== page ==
Store pesticides in their original containers or in different containers that originally held the same pesticide and still have intact labels. Never use milk jugs, soft drink bottles, fruit jars, medicine bottles, fuel cans, or other types of non-pesticide containers to store pesticides. Using the wrong containers for pesticide storage is illegal and has resulted in serious poisonings because children (Figure 12), as well as adults (Figure 13), associate the shape, size, and color of a container with its usual contents. Never lend or borrow any pesticide product in an unmarked or unlabeled container.

Figure 12. 

Never store pesticides in containers made for storing food or drink.


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Figure 13. 

This news report provides an example of the hazard associated with use of an improper container for pesticide storage.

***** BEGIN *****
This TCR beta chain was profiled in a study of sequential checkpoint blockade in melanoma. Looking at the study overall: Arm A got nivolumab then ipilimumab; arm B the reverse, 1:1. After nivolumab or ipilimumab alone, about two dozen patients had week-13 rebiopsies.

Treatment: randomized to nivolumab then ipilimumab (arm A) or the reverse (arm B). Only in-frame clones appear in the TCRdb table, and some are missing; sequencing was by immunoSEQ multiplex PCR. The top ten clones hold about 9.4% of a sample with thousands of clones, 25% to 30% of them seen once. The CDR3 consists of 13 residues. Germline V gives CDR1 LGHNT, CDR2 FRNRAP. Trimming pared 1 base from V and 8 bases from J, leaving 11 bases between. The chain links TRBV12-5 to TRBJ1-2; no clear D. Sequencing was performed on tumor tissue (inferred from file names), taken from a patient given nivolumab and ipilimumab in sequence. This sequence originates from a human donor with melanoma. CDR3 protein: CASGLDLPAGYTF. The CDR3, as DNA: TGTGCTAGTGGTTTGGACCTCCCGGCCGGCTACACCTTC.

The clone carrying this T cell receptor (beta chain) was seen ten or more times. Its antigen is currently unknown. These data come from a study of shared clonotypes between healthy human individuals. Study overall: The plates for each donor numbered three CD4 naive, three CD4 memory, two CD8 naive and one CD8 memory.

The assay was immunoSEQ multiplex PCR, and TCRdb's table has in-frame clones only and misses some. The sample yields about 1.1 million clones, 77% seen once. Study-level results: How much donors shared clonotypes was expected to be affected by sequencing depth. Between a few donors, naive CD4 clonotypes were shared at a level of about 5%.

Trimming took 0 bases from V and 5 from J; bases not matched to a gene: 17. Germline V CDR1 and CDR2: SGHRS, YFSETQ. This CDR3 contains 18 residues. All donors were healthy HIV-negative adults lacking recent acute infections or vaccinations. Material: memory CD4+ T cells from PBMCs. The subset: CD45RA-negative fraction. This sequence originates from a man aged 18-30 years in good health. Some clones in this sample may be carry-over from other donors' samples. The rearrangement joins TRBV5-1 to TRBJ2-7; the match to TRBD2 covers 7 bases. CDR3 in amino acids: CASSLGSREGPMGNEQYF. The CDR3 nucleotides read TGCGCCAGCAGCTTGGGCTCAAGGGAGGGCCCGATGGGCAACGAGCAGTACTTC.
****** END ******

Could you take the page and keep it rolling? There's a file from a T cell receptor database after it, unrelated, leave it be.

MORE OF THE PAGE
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Keep containers securely closed when not in use. Dry formulations tend to cake when wet or subjected to high humidity. Opened bags of wettable and soluble powders, dry flowables, dusts, and granules can be placed into sealable plastic bags to prevent a spill.

Place large drums and heavy bags on plastic pallets. Store other pesticides on metal shelving, placing the heaviest containers and liquids on the lower shelves. Do not allow containers to extend beyond the edge of shelving because the containers could easily be bumped or knocked off. Be sure the shelving is sturdy enough to handle the quantity and weight. Store volatile pesticides separately to avoid possible cross-contamination of other pesticides.

Place bulk or mini-bulk tanks on a reinforced concrete pad or other impermeable surface. Diking around a tank will keep spilled or leaking pesticides inside a restricted area and also helps to prevent damage to the tanks from vehicles and equipment. Construct the area inside a dike large enough to contain the volume of the liquid in the tank plus at least an additional 10 percent. Keep valves and pumps within the diked area. Make sure all drains within the dike connect to a holding tank. Outside, use fencing to prevent tampering or unauthorized access to any bulk tanks (see Figure 14).

Figure 14. 

Large pesticide storage facility with bulk tanks within diking for containment and the area fenced for security.


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Look for Damage